Why declare final variables inside methods?

  • Studying some classes of Android, I realized that most of the variables of methods are declared as final.

    Example code taken from the class android.widget.ListView:

    * @return Whether the list needs to show the top fading edge
    private boolean showingTopFadingEdge() {
        final int listTop = mScrollY + mListPadding.top;
        return (mFirstPosition > 0) || (getChildAt(0).getTop() > listTop);
     * @return Whether the list needs to show the bottom fading edge
    private boolean showingBottomFadingEdge() {
        final int childCount = getChildCount();
        final int bottomOfBottomChild = getChildAt(childCount - 1).getBottom();
        final int lastVisiblePosition = mFirstPosition + childCount - 1;
        final int listBottom = mScrollY + getHeight() - mListPadding.bottom;
        return (lastVisiblePosition < mItemCount - 1)
                         || (bottomOfBottomChild < listBottom);

    What is the intention of using the final keyword in these cases?

    One can flip this around and ask: why declare non-final one-time variables inside a method? Perhaps they make it final unless it absolutely does not need to be. I would say that this is not a bad practice - you are more likely to avoid a couple of bugs, save a few seconds for some readers. Also, seasoned C++ hackers might get a lukewarm, albeit not warm, semi-fuzzy feeling from using final, which is like const. Doing this has the same benefit as what I call "assert-driven development". Since what can go wrong will go wrong, why not take cheap insurance against it? State modification canb evil.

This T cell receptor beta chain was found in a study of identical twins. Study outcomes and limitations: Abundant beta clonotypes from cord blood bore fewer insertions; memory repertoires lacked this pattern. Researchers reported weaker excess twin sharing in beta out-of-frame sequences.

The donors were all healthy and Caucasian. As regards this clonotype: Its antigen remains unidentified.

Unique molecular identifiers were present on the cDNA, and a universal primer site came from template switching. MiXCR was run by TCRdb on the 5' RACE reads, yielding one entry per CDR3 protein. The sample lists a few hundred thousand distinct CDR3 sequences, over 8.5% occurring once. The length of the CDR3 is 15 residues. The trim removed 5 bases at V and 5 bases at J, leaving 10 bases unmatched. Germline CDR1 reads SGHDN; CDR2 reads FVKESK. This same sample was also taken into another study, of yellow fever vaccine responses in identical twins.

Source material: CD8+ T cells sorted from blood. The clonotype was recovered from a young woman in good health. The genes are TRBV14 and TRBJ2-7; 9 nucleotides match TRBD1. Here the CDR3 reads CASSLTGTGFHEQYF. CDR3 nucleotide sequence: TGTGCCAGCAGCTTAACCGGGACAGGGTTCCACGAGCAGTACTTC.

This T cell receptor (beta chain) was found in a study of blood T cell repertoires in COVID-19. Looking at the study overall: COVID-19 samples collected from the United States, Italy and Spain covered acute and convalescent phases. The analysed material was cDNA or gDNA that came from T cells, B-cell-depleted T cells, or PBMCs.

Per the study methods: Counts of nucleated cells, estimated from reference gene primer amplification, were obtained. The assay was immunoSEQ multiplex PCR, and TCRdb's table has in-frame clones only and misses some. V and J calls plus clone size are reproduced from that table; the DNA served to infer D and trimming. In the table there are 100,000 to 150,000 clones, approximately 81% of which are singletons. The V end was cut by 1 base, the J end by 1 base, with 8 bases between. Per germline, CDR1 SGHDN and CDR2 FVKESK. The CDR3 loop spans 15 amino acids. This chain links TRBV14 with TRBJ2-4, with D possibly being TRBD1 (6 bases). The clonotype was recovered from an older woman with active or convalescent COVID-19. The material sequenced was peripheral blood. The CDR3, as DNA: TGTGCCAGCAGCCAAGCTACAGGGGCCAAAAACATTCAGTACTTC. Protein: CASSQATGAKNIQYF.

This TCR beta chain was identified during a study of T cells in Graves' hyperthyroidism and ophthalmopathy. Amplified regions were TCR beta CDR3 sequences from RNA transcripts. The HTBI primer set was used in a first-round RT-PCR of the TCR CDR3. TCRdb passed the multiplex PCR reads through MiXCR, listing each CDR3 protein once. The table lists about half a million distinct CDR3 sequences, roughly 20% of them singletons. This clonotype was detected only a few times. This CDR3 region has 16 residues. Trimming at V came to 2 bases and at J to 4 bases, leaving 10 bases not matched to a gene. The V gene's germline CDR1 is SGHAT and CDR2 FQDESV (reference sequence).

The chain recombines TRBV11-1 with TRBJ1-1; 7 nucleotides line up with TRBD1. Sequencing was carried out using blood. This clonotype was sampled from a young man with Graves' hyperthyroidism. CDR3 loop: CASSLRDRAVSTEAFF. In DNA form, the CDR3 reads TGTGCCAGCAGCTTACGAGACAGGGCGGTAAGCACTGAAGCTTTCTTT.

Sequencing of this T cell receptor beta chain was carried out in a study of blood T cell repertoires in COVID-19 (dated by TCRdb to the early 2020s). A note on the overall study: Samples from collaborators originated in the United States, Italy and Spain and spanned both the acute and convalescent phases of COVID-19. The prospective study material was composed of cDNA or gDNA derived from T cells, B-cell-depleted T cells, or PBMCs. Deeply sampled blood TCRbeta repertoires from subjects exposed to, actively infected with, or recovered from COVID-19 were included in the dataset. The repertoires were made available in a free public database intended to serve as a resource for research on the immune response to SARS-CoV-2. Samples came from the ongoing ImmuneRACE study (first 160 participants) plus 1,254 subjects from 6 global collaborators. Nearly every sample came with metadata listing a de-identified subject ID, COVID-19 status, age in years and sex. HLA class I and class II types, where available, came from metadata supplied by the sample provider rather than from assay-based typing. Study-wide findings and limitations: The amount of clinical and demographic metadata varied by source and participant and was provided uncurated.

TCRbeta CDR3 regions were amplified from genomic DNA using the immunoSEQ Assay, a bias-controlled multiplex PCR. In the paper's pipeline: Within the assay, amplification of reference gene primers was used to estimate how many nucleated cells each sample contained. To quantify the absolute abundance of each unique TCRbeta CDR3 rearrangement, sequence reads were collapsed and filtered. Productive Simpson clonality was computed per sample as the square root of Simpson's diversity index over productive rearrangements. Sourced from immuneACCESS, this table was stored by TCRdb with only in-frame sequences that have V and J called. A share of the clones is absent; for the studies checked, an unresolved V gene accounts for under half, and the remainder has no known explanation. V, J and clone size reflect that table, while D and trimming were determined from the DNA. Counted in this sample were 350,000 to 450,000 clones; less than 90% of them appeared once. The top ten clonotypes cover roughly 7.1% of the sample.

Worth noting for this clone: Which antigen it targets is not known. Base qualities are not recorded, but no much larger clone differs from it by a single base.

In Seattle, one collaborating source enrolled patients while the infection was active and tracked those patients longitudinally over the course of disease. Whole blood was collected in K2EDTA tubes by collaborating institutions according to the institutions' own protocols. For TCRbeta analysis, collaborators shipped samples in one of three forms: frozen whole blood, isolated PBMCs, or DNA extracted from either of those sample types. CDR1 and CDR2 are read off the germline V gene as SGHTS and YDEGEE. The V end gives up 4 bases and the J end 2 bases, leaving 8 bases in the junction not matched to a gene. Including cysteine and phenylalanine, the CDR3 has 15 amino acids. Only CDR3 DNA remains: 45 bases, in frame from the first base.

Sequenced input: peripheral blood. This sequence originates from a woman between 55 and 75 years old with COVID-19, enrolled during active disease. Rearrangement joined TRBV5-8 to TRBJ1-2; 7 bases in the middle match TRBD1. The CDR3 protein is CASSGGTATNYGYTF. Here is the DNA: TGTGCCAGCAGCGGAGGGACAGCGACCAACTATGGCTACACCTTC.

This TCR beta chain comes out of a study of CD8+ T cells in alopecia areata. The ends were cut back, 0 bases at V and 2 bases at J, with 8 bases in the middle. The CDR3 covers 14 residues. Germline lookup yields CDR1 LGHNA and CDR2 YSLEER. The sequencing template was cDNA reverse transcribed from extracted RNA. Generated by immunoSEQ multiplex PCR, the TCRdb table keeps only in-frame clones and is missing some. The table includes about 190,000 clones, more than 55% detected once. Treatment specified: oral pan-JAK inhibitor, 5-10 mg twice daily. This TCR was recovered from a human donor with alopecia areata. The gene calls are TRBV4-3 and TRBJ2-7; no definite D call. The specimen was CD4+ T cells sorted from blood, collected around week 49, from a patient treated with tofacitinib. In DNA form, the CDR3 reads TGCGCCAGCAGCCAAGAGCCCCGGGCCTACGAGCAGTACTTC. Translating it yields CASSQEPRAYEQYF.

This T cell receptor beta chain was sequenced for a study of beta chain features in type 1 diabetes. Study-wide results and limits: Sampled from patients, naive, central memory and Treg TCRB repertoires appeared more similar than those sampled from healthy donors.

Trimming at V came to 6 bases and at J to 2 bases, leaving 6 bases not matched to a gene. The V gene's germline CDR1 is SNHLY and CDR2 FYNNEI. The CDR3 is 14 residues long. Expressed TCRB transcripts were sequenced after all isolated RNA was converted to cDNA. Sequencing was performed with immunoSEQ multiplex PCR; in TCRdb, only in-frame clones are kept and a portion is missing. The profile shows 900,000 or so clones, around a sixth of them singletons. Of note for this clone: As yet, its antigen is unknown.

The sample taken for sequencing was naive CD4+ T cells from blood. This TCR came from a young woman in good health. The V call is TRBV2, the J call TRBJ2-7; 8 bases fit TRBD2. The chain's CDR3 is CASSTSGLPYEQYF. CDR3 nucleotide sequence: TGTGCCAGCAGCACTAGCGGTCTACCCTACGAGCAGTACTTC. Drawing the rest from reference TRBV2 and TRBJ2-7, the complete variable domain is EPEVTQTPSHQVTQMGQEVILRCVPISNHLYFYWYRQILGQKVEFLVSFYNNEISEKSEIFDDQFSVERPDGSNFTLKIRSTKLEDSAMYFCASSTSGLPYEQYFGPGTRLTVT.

Probably they're in place to pass static code analysis tools such as PMD.

  • Jon

    Jon Correct answer

    9 years ago

    I would say that this is due to force of habit. The programmer that wrote this code knew as he was writing it that the values for the final variables should never be changed after assignment, and so made them final. Any attempt to assign a new value to a final variable after assignment will result in a compiler error.

    As habits go, it's not a bad one to develop. At the least, making a variable final specifies the intent of the programmer at the time of writing. This is important as it might give subsequent programmers who edit the code pause for thought before they start changing how that variable is used.

    I would add (and did add in my answer) that declaring variables final by default is also a good habit because it encourages you do make fields final by default as well.

    Agreed. It's a good habit to get into along with a number of others; eg: "Make everything final by default, unless otherwise required", "Make everything private by default, unless otherwise required".

    well, ya, but there are a couple of good reasons behind the habit

    Calling it a "habit", IMO, gives a negative connotation. It's a good practice: declare a variable how you intend for it to be used. I realize you agree, just thought I'd throw it out there.

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